Samuel Beckett
Gate Theatre, Dublin
Royal Lyceum Theatre

Barry McGovern has been perfecting this 50-minute solo, under the direction of Tom Creed, for years and it shows.

After its world première as part of the Beckett Pinter Mamet Festival at Dublin’s Gate in 2010, the monologue has extensively toured in the United States prior to its appearance in the Edinburgh International Festival.

The clarity of performance benefits from the fact that the selections from Beckett’s largely unintelligible novel were made by McGovern himself.

It is always something to see a small figure standing alone on the stage of a major theatre, dominating it with his or her insubstantiality and gripping an audience with little more than their voice and physical presence.

That is exactly what happens as McGovern recites and animates Beckett’s tone poem about a nobody who clowns around achieving little.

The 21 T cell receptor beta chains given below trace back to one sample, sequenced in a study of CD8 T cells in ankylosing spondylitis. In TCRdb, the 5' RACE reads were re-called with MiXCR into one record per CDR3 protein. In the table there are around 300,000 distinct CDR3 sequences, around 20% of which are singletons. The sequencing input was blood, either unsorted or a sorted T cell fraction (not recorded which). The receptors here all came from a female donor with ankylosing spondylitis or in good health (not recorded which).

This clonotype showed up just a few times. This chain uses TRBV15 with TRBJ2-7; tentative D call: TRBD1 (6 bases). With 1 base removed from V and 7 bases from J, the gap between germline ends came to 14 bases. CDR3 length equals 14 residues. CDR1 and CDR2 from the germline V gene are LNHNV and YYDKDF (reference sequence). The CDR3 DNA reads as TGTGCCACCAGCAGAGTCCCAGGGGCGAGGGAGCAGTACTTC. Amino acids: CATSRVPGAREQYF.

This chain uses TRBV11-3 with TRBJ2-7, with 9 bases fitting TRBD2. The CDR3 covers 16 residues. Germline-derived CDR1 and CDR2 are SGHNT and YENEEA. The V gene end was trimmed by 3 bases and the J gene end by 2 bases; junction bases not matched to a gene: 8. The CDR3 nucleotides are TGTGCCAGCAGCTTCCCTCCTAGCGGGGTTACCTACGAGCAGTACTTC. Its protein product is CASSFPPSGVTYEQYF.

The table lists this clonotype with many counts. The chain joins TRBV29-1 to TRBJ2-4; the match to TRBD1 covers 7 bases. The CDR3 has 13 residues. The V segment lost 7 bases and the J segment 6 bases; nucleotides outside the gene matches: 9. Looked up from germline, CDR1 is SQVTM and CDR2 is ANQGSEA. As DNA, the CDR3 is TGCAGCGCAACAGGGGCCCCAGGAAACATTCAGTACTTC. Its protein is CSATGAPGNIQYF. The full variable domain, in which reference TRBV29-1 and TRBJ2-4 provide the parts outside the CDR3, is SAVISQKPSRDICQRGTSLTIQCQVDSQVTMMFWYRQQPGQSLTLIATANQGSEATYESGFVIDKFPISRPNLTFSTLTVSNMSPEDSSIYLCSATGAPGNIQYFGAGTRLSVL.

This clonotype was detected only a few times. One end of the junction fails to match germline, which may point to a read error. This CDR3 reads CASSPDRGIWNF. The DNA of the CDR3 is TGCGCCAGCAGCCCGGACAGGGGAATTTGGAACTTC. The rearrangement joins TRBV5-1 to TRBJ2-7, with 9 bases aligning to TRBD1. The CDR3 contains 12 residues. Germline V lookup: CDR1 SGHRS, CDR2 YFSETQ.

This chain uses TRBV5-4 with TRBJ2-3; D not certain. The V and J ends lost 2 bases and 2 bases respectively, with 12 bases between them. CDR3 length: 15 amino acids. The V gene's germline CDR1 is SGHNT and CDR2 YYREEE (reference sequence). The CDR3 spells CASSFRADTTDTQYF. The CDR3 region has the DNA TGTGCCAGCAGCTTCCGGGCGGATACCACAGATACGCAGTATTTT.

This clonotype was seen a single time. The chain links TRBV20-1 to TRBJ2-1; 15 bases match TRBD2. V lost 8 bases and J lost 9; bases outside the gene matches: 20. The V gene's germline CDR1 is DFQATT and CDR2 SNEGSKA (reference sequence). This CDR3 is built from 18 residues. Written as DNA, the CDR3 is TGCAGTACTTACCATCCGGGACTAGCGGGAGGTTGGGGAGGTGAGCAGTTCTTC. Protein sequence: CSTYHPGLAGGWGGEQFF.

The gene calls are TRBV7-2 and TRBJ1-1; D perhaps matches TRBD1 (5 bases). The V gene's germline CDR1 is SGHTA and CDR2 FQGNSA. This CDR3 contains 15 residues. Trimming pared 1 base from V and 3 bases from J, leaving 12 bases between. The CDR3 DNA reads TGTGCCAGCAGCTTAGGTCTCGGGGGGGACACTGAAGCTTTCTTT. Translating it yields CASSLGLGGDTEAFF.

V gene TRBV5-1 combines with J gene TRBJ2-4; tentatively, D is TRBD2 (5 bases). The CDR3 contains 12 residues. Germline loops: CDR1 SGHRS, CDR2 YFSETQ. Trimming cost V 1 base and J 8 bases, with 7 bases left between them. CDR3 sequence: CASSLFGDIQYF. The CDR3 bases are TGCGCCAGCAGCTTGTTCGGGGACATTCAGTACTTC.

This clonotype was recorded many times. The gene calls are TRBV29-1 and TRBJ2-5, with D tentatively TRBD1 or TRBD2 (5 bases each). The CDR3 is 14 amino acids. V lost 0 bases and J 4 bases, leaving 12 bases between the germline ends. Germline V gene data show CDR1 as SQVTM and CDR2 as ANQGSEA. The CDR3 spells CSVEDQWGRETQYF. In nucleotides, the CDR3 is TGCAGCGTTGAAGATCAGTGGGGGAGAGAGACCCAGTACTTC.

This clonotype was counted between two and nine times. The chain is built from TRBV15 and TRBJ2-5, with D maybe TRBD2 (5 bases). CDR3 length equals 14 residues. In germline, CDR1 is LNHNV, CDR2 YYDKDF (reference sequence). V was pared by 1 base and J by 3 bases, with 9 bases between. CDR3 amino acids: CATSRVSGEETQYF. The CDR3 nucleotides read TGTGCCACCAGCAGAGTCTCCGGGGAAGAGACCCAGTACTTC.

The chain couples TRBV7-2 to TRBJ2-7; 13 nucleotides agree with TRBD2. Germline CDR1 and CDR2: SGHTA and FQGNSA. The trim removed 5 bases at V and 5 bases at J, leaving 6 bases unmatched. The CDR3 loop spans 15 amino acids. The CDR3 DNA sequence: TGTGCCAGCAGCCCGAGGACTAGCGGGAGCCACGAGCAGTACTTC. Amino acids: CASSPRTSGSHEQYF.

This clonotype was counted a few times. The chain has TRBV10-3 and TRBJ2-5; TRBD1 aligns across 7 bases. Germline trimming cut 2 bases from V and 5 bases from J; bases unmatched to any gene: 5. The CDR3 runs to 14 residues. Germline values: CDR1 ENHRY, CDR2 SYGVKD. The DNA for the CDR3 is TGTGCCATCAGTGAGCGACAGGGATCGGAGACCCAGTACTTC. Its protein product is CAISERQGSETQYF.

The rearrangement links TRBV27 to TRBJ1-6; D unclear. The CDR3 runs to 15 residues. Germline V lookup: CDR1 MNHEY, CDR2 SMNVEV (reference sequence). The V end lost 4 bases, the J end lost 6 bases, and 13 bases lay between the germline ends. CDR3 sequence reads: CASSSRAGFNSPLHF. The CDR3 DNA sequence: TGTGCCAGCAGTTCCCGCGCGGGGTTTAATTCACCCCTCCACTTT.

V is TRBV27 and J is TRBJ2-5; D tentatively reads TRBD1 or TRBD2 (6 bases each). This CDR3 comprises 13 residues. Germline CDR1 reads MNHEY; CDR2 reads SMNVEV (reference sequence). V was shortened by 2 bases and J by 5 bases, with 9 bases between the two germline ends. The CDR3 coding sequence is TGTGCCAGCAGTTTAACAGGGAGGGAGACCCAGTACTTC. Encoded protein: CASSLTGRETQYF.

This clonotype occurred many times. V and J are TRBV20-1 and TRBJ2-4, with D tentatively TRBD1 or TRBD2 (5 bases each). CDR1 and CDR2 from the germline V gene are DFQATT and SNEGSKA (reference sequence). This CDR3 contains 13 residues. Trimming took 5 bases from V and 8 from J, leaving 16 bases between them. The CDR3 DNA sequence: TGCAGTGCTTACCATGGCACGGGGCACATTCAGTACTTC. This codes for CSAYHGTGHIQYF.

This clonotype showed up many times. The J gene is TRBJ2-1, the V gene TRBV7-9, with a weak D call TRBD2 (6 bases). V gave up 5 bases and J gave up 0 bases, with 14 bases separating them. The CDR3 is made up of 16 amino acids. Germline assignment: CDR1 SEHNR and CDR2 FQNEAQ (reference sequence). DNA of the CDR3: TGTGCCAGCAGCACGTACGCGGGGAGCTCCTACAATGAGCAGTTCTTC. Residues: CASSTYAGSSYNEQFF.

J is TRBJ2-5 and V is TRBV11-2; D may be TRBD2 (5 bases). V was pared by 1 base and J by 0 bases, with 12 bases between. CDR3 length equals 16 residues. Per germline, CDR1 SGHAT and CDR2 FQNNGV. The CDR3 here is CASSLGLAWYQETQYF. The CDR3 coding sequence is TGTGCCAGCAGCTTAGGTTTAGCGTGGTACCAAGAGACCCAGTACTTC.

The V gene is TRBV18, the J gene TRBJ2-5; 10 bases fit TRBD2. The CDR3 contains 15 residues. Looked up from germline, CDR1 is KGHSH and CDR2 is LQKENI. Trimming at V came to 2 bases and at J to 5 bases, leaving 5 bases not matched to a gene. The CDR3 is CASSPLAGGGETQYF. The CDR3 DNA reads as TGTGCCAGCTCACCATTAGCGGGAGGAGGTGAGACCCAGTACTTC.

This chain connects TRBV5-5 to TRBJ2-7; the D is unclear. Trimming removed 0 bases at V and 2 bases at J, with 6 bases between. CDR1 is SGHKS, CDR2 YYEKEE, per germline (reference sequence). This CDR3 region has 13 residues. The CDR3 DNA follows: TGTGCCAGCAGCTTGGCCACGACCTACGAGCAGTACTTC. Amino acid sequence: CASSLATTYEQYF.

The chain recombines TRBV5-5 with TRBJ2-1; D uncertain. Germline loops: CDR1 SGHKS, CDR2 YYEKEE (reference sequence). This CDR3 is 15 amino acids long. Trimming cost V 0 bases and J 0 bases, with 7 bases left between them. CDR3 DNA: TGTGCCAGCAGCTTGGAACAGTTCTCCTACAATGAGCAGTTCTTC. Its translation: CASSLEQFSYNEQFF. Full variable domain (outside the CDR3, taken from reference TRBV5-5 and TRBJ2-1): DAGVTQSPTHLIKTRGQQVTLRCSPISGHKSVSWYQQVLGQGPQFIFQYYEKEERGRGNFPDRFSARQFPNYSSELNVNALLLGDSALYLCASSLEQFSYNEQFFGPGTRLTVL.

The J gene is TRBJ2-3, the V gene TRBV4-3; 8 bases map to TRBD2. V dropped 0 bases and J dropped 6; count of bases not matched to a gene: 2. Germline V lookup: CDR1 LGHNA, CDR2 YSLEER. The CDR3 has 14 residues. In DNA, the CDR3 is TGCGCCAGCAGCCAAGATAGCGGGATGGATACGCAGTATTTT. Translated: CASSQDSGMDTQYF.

Watt is a book that draws from and illuminates so many of the writer’s other works, with particular reminders of Krapp, Godot and so much more. That includes Pinter, who was apparently inspired by the novel.

The text poetically follows Watt literally tramping through life doing nothing very much in the company of others who hardly do more. Somehow, it manages to amuse and entertain despite the lack of any real plot.

This owes much to an actor whose comic timing cannot be faulted and therefore persuades listeners that they understand what is being said and can work beneath the surface to divine the hidden meaning.

Reading between the lines of this review, one should conclude that this is typical Beckett beautifully delivered and therefore recommended to those who appreciate his unusual brand of drama.

Reviewer: Philip Fisher

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